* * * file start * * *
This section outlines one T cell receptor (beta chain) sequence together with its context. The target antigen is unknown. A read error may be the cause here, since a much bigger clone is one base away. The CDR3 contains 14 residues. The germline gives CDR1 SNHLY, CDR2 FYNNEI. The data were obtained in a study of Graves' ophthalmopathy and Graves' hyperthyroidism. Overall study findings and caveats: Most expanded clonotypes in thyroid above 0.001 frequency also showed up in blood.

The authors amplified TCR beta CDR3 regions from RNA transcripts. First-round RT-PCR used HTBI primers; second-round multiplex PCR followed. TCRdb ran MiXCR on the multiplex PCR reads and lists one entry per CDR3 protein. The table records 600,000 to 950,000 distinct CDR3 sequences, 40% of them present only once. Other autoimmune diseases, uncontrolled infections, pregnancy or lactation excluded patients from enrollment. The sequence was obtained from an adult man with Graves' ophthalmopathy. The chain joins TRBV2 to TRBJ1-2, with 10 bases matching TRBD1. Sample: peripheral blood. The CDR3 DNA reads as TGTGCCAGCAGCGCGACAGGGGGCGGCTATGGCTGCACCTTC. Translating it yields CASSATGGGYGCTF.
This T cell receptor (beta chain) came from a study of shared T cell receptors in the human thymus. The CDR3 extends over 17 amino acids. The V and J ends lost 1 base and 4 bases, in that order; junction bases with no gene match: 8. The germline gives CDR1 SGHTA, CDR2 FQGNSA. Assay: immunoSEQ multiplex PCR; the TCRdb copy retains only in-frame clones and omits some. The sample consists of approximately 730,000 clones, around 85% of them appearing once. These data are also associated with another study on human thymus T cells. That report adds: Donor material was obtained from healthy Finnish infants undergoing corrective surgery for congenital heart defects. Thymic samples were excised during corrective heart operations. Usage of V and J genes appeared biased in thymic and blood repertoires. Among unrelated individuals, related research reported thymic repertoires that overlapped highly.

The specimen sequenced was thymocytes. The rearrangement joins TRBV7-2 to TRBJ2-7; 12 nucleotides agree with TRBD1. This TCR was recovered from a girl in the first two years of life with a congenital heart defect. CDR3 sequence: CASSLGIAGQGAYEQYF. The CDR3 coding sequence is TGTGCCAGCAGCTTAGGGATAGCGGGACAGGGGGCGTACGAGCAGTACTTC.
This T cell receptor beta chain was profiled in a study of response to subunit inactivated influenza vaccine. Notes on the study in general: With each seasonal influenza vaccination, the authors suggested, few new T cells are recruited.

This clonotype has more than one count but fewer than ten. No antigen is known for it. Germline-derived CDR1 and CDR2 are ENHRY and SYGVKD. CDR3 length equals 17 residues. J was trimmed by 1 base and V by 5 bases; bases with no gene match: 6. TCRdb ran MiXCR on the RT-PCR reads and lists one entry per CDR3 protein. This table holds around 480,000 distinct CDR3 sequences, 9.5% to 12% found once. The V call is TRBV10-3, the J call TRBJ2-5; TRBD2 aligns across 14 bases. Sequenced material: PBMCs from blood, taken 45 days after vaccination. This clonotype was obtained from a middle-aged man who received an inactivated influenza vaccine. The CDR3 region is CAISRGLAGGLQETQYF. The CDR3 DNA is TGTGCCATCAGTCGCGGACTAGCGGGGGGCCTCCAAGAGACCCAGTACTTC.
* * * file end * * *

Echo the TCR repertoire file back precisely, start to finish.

This section outlines one T cell receptor (beta chain) sequence together with its context. The target antigen is unknown. A read error may be the cause here, since a much bigger clone is one base away. The CDR3 contains 14 residues. The germline gives CDR1 SNHLY, CDR2 FYNNEI. The data were obtained in a study of Graves' ophthalmopathy and Graves' hyperthyroidism. Overall study findings and caveats: Most expanded clonotypes in thyroid above 0.001 frequency also showed up in blood.

The authors amplified TCR beta CDR3 regions from RNA transcripts. First-round RT-PCR used HTBI primers; second-round multiplex PCR followed. TCRdb ran MiXCR on the multiplex PCR reads and lists one entry per CDR3 protein. The table records 600,000 to 950,000 distinct CDR3 sequences, 40% of them present only once. Other autoimmune diseases, uncontrolled infections, pregnancy or lactation excluded patients from enrollment. The sequence was obtained from an adult man with Graves' ophthalmopathy. The chain joins TRBV2 to TRBJ1-2, with 10 bases matching TRBD1. Sample: peripheral blood. The CDR3 DNA reads as TGTGCCAGCAGCGCGACAGGGGGCGGCTATGGCTGCACCTTC. Translating it yields CASSATGGGYGCTF.
This T cell receptor (beta chain) came from a study of shared T cell receptors in the human thymus. The CDR3 extends over 17 amino acids. The V and J ends lost 1 base and 4 bases, in that order; junction bases with no gene match: 8. The germline gives CDR1 SGHTA, CDR2 FQGNSA. Assay: immunoSEQ multiplex PCR; the TCRdb copy retains only in-frame clones and omits some. The sample consists of approximately 730,000 clones, around 85% of them appearing once. These data are also associated with another study on human thymus T cells. That report adds: Donor material was obtained from healthy Finnish infants undergoing corrective surgery for congenital heart defects. Thymic samples were excised during corrective heart operations. Usage of V and J genes appeared biased in thymic and blood repertoires. Among unrelated individuals, related research reported thymic repertoires that overlapped highly.

The specimen sequenced was thymocytes. The rearrangement joins TRBV7-2 to TRBJ2-7; 12 nucleotides agree with TRBD1. This TCR was recovered from a girl in the first two years of life with a congenital heart defect. CDR3 sequence: CASSLGIAGQGAYEQYF. The CDR3 coding sequence is TGTGCCAGCAGCTTAGGGATAGCGGGACAGGGGGCGTACGAGCAGTACTTC.
This T cell receptor beta chain was profiled in a study of response to subunit inactivated influenza vaccine. Notes on the study in general: With each seasonal influenza vaccination, the authors suggested, few new T cells are recruited.

This clonotype has more than one count but fewer than ten. No antigen is known for it. Germline-derived CDR1 and CDR2 are ENHRY and SYGVKD. CDR3 length equals 17 residues. J was trimmed by 1 base and V by 5 bases; bases with no gene match: 6. TCRdb ran MiXCR on the RT-PCR reads and lists one entry per CDR3 protein. This table holds around 480,000 distinct CDR3 sequences, 9.5% to 12% found once. The V call is TRBV10-3, the J call TRBJ2-5; TRBD2 aligns across 14 bases. Sequenced material: PBMCs from blood, taken 45 days after vaccination. This clonotype was obtained from a middle-aged man who received an inactivated influenza vaccine. The CDR3 region is CAISRGLAGGLQETQYF. The CDR3 DNA is TGTGCCATCAGTCGCGGACTAGCGGGGGGCCTCCAAGAGACCCAGTACTTC.